Label patients ‘unknown’ until identity confirmed

Risk managers agree the incident at Vanderbilt University Medical Center was baffling and unlikely to be repeated, but it may be reason to check the policy on identifying patients at your facility. You should have a system for handling patients whose identities are uncertain.

The tragedy at Vanderbilt seems to involve a series of odd mix-ups, but it’s not all that uncommon for patients to arrive in the emergency department without positive identification, says Denny L. Thomas, director of risk management at St. Joseph’s Hospital in Marshfield, WI.

At his own facility, emergency department patients sometimes show up with no identification on their bodies and without any family members to identify them. When the patient is unresponsive, certainly a common occurrence in an emergency, the staff must proceed with care without having positive identification.

The solution at St. Joseph’s is to label the patient "unknown" and assign a tracking number. The patient receives a plastic wristband like every other patient at the facility, but the wristband simply says "unknown" and lists the assigned number. All medical records, including tests and lab work, are identified with the unknown patient’s number.

If you have tentative identification of some sort, it is acceptable to add "possibly Jennifer Jones" to the "unknown" patient label. Wait until you get confirmation before changing it.

The hospital uses its disaster triage policy for labeling unknown patients, though there usually is just one unknown patient at a time. Unknown patients usually are identified within hours, but some have gone unidentified for two days.

Thomas offers this additional advice on dealing with unidentified patients:

Be skeptical about identification cards.

The materials found on the patient often can be counted on as positive identification, but not always. It is not unusual for a young patient to arrive with two driver’s licenses — one showing him to be of legal drinking age and one showing him to be younger. The younger one probably is correct, but don’t take any chances. Label the patient unknown until you get confirmation.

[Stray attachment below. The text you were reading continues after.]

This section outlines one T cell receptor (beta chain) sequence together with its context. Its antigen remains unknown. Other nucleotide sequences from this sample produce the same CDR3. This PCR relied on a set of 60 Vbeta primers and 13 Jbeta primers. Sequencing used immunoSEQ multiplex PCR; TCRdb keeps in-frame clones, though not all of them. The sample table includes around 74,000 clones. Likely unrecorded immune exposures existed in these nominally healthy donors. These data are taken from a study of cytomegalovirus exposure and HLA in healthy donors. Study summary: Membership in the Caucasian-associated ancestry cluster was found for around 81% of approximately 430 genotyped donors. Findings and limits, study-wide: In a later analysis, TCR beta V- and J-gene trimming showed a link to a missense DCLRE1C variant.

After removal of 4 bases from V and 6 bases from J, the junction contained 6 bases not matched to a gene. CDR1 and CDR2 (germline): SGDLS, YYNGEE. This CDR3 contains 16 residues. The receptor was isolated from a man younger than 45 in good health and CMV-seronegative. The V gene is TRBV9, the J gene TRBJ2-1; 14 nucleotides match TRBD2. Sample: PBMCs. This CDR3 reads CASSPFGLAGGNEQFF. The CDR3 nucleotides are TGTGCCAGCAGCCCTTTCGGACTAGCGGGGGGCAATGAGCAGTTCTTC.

Don’t take the police officer’s word on identification.

This may seem counterintuitive, since the police are government officials and should know who they brought into the hospital. But it also appears the Vanderbilt mix-up began when a police officer passed on bad information to the hospital staff.

In addition to working as a hospital risk manager, Thomas works as a deputy coroner in his community. That means he has a lot of experience with identifying bodies, and he says he’s learned that well-meaning police officers can get the facts wrong. "I’ve seen many instances when the police give you information, and it turns out to be contrary to the truth because they were going on a driver’s license found in the car, or who the car is registered to, or something like that," he says. "My recommendation is that you shouldn’t go with the police identification. Use it as a possible identification, but get confirmation."

Family is best source

Consider the family the last word on identification.

Rely on the family to provide positive identification whenever there is doubt. But even when the family provides identification, consider how certain they are. Is the patient disfigured? Is the family confused by the clothing worn by the patient? "If the family seems reasonably certain, that can be your comfort level," Thomas says. "You can go with that as the identification. Mistakes are still possible, as the Vanderbilt situation shows, but you’re playing it safe by relying on the family."

Keep the patient’s clothing and other belongings secure.

The clothing and other belongings can be extremely important to securing an accurate identification from the family, especially if the patient is disfigured. Make sure the belongings are properly labeled with the unknown patient’s identification number.

Don’t let test results get lost once the patient is identified.

Be certain that your system includes a way for the patient’s proper identification to be changed once you identify him or her. There must be a way to tie the previous "unknown" status to the patient’s new identification. Otherwise, lab and test results ordered under the "unknown" status may never make it back to the now identified patient.